Negotiating open source software adoption in the UK public sector

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19 Citations (Scopus)


Drawing on two case studies in the UK public sector our qualitative study explains how and why open source software has seen such a mixed response. Our narratives indicate that for both cases there was strong goodwill towards open source yet the trajectories of implementation differed widely. Drawing upon ideas of change(ing), mutability and materiality we unpack the process of adoption. The study shows that open source software has certain facets; code, community, coordination mechanisms, license and documentation. Each facet is not stable; indeed, it is changing and mutable. This creates possibilities, potential but also recalcitrance, and barriers. The interesting point of departure of our study is how open source software — a much touted transparent and open phenomenon — is by its nuanced and layered mutability able to make the process and practices surrounding it less visible. It concludes with clear policy recommendations developing from this research that could help to make open source adoption more sustainable in the public sector.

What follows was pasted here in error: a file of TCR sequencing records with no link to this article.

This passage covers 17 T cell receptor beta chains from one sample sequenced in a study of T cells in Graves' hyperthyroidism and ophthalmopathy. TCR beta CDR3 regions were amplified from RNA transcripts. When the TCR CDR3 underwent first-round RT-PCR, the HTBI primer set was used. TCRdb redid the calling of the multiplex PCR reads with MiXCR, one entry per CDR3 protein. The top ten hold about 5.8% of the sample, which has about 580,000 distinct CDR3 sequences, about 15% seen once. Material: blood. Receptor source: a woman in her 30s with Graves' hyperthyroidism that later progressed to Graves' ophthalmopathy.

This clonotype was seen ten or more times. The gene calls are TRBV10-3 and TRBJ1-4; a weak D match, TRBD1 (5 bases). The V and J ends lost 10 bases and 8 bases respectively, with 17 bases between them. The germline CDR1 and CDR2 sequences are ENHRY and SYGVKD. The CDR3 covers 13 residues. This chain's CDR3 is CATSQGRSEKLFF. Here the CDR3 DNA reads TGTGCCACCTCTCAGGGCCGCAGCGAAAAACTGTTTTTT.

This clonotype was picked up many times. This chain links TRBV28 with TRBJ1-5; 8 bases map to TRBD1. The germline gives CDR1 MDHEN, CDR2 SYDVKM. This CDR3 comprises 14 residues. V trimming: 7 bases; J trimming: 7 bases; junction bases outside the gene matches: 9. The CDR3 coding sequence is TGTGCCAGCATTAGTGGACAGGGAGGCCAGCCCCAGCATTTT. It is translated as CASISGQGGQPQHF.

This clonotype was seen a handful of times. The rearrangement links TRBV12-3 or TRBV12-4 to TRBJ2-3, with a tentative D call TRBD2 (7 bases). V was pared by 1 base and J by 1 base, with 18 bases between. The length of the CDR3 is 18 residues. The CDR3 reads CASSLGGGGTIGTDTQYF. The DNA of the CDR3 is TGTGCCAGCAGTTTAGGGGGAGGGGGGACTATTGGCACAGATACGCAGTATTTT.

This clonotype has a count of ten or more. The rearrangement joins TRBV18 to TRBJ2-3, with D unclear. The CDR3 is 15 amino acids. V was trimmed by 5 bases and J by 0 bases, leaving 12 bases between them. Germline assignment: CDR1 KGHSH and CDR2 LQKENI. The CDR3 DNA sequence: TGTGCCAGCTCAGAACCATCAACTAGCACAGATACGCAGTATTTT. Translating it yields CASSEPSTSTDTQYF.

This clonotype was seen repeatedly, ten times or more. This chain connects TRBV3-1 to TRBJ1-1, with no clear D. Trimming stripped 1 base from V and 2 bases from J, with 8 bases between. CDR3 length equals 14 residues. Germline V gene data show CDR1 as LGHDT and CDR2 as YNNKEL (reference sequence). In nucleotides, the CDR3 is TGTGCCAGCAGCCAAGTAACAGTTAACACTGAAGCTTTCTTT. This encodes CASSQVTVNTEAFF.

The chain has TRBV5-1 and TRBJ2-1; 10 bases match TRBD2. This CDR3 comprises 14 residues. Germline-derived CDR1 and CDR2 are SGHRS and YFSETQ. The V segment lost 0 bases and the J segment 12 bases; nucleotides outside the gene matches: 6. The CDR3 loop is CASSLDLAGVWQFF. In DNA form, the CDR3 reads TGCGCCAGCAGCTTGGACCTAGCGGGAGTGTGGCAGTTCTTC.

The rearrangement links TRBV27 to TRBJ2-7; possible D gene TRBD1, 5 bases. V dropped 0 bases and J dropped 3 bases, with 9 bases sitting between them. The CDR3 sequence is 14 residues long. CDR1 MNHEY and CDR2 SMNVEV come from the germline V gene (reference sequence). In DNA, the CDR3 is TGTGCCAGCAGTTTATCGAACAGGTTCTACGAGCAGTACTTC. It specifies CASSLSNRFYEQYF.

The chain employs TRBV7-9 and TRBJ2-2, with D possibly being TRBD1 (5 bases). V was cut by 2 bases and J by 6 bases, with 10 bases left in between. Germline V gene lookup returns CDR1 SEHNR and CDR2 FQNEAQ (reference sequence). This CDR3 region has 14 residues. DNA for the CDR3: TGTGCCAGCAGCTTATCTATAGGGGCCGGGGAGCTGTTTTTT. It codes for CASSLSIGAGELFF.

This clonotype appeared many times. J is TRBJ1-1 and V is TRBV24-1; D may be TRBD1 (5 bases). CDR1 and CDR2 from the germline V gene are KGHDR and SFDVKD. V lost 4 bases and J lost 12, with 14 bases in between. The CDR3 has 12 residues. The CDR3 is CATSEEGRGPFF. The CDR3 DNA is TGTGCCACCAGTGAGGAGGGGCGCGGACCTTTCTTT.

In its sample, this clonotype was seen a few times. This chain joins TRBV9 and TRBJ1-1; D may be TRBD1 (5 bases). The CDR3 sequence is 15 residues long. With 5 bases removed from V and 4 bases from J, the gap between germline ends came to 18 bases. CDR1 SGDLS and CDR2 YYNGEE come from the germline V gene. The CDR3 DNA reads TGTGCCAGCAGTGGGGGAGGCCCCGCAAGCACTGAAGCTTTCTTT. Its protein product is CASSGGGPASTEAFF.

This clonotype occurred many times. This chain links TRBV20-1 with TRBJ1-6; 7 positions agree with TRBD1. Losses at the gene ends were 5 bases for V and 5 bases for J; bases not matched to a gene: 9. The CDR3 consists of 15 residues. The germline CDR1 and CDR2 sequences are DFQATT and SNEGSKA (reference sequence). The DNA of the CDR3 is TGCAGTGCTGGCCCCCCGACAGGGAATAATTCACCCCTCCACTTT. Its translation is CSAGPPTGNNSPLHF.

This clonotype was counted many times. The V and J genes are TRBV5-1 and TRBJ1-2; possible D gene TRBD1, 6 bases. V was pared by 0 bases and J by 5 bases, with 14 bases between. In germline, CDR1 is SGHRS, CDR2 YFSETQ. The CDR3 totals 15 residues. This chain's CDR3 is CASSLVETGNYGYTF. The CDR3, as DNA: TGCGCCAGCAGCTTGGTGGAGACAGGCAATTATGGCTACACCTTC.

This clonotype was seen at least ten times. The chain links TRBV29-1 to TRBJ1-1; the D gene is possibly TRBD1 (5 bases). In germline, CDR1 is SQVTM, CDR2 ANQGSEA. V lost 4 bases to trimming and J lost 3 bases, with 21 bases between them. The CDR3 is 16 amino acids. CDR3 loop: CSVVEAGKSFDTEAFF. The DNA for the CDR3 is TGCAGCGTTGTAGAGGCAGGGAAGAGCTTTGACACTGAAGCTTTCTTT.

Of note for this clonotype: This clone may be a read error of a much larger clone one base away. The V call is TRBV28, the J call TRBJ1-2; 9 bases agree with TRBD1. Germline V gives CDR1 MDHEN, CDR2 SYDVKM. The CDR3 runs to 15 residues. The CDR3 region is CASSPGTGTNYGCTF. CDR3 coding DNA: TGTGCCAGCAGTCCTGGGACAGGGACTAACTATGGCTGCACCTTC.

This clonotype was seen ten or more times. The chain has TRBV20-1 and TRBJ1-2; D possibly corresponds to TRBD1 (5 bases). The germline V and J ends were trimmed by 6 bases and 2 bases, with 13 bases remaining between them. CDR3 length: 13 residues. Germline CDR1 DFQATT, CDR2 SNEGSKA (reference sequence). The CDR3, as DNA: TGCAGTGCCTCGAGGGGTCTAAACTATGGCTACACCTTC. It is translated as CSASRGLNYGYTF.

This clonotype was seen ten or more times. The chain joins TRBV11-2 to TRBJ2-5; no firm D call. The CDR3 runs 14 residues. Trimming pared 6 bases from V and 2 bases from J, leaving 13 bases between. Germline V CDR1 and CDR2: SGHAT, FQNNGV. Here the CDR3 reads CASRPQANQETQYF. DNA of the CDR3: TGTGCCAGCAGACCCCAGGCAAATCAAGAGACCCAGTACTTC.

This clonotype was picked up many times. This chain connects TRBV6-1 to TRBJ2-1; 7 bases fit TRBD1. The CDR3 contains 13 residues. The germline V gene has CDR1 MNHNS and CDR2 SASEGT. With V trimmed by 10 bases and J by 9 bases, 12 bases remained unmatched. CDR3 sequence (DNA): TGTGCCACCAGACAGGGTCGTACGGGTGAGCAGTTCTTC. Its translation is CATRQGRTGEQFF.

Original languageEnglish
Pages (from-to)115-132
JournalGovernment Information Quarterly
Publication statusPublished - Jan 2016


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